Change agents who work with such populations need to

a-understand the basic assumptions of the protagonists

b-set realistic expectations about what can/cannot be achieved

c-use “temporary” resolution instead of final status resolution

d-avoid having protagonists meet, preferring an imposed solution.

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The treachery of HR business partnership

In an attempt to remain relevant in an economic environment which puts less weight on the value of the human resource, HR migrated to a mode of so called “business partnership”, and the idea itself and its implementation has turned into a fatal mistake.

The meaning of this business partnership has been to subjugate “representation” of the human resource in decision making in exchange for a “higher and more elevated” role of ensuring that the management of the human resource is “aligned” with the needs of the business.

The HR “business partnership” absolved HR from “protecting”  and lobbying for the human resource, because the HR business partnership co-opted the HR function and defanged it. This so called partnership has robbed HR of the necessary credibility to do its role.

This HR business partnership reminds me of  a Chief Financial Officer who misleads the Board and Investors because he is the CEO’s business partner. Clearly, there are some CFO’s  who have gone down this road, having made a mockery of their profession. However this deception is not the espoused religion of the CFO. In the case of HR, business partnership has led to abandoning the people for the numbers. In parallel, many very skilled HR people were replaced by a generation of mindless technocrats whose expertise was sycophancy

As the  so-called HR business partnership became more real, the deception became more evident, as is witnessed by the growth of wow-wow-ism which focuses on making sure that things are fun. HR  communication became sloganeering, reminiscent of the old communist newspaper which praised the socialist reality and ignored the breadlines.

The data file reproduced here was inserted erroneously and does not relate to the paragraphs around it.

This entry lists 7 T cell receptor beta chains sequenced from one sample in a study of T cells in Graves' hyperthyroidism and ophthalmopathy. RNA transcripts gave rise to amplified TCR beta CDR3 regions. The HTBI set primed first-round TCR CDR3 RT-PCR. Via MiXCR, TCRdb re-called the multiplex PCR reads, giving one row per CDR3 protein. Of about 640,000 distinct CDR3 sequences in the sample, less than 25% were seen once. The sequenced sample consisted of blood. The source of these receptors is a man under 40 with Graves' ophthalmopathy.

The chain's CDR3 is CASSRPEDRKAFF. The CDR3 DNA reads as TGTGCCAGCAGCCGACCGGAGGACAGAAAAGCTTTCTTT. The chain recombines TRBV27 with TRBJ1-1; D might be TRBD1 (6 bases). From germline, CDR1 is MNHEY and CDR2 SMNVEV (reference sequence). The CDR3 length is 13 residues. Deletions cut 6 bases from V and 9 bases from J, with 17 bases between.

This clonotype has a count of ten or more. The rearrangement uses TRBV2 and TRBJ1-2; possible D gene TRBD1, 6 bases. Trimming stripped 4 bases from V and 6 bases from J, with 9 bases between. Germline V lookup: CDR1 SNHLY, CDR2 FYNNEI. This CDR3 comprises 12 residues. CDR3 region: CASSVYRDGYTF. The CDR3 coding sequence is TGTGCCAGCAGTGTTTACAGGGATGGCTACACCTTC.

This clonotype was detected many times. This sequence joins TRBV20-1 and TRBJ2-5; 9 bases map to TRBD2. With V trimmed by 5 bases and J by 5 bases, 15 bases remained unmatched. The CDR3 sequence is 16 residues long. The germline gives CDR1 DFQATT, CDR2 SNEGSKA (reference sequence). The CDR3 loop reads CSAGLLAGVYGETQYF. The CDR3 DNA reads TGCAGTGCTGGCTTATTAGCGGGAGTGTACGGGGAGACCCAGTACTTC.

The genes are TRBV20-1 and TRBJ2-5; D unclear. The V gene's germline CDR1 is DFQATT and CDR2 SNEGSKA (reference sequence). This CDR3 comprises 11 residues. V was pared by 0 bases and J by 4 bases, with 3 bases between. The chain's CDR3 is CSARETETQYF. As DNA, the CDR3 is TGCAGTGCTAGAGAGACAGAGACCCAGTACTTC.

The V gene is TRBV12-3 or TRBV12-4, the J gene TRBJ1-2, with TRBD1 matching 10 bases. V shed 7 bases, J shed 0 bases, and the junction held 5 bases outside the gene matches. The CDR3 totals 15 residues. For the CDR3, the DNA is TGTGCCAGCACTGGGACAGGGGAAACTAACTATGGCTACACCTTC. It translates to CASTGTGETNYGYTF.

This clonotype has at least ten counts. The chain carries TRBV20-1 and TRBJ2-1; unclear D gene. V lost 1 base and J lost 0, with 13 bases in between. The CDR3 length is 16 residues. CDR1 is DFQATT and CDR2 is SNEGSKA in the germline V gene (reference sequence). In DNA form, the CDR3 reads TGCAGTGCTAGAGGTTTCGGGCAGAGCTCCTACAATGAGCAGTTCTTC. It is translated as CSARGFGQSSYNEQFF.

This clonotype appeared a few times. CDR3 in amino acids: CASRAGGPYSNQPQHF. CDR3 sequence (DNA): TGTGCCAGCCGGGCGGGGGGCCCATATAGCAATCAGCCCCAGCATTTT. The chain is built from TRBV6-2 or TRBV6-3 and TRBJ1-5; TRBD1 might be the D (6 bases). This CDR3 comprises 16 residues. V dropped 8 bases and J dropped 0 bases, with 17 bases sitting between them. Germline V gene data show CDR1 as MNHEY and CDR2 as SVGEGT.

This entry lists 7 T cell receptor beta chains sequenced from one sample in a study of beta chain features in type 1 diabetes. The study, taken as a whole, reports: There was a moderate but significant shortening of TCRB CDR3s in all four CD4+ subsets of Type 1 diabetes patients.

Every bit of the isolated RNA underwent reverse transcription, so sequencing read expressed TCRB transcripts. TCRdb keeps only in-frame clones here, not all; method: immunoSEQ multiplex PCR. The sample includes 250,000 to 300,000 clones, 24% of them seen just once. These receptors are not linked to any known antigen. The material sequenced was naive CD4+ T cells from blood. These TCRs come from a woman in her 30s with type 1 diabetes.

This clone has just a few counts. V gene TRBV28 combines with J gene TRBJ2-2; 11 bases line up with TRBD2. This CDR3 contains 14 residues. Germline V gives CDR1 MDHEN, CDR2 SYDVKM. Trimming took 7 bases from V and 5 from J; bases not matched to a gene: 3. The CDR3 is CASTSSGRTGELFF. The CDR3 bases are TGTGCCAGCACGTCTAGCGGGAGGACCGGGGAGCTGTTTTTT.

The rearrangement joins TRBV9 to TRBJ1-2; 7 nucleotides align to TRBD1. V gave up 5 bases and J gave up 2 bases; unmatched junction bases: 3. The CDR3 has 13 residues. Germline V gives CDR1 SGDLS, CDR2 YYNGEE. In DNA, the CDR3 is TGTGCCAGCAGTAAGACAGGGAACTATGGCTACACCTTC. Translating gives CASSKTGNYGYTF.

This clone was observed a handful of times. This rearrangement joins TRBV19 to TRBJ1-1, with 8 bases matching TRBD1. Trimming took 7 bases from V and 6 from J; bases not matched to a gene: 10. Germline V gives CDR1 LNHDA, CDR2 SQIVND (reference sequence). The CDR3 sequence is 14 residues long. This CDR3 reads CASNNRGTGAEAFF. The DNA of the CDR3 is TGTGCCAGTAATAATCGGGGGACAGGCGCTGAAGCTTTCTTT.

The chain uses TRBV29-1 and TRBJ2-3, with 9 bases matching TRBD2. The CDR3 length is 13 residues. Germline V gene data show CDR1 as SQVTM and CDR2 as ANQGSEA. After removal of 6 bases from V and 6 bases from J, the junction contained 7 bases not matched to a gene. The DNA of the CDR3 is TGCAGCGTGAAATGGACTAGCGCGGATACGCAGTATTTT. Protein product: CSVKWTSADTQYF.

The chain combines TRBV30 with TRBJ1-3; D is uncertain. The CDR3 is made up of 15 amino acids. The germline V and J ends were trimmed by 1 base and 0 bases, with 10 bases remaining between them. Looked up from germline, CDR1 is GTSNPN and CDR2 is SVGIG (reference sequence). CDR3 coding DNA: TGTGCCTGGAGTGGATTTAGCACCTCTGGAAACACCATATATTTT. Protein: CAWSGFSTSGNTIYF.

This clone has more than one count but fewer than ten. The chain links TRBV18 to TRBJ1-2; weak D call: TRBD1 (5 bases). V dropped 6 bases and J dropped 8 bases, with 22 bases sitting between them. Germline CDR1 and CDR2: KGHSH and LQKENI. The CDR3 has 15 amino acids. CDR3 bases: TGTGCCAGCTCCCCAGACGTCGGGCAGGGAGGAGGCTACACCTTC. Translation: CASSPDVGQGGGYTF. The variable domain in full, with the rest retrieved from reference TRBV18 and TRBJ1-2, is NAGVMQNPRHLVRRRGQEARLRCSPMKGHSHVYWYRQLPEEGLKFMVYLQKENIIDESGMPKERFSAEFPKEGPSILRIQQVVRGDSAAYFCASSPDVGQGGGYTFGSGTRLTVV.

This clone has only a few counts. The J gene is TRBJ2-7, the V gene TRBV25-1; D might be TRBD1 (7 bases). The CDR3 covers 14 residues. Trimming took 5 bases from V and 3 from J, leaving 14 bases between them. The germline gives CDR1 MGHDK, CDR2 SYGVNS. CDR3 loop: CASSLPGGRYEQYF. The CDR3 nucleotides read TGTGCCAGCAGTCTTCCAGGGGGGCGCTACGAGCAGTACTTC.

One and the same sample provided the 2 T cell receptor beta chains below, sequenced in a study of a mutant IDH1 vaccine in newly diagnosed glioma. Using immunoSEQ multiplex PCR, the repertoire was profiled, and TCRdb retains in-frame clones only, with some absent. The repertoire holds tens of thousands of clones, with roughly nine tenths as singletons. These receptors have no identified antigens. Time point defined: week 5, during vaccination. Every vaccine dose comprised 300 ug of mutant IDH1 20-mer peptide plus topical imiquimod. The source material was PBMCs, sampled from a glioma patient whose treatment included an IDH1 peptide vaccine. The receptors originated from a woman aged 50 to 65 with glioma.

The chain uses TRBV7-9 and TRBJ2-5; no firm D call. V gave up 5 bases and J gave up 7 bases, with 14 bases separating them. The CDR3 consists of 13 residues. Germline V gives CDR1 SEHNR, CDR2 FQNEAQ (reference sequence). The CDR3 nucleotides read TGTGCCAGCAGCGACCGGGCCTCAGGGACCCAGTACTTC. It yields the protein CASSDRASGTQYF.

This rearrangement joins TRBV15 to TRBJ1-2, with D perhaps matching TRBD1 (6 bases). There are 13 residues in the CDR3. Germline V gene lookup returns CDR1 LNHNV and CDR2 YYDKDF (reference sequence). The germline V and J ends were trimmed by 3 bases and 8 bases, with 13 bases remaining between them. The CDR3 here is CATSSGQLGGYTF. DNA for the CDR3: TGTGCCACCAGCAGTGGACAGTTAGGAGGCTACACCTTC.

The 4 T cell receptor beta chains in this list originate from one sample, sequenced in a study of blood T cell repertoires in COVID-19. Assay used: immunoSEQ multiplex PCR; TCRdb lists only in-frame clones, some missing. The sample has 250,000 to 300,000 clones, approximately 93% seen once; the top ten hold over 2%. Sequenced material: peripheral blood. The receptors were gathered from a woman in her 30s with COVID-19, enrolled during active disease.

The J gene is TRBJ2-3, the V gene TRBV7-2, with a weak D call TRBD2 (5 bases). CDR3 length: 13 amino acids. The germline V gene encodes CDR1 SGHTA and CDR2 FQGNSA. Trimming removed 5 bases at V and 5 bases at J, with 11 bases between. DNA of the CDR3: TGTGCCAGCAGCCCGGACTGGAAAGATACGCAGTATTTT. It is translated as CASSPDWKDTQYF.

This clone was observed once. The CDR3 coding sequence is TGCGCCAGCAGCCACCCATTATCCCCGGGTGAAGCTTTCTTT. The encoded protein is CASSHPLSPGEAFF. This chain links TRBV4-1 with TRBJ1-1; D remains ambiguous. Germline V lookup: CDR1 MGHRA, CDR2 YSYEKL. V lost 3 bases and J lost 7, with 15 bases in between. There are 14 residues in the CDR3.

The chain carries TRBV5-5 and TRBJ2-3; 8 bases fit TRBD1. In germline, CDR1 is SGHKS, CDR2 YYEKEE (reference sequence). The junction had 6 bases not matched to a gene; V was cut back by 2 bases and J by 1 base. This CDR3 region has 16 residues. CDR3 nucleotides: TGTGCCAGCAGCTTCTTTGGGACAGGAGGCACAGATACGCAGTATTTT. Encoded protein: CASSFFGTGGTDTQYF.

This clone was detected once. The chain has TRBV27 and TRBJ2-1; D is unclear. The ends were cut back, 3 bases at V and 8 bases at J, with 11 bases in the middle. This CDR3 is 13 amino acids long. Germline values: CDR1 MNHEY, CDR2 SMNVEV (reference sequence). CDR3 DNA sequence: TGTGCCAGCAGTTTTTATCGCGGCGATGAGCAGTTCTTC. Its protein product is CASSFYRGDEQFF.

HR became a profession deeply mistrusted and hated by the workforce.

What has happened in this country in the past few years is no surprise. Massive unionization has come to haunt the HR business partners. These powerful unions have sprung up overnight in finance, mobile communications, high tech, insurance and even in large taxi companies.

The new unions have pounced on the emptiness and perceived treachery  of the “HR business partnership”, and have provided an alternative, seen by workforce as far more reliable.

This change has pushed HR into a far worse position than they have ever been, ie-HR becomes the isolated so-called business partner of the CEO and the Union becomes the voice of the employees.

CEO’s need people next to them who talk numbers, talk sales, talk marketing and talk people. Not HR business partnership. And if HR does not get it, the unions do.

I always tell my clients that it is better to deal with an empowered HR manager who represents the people lobby, than a union steward. Few have listened; many are learning the hard way.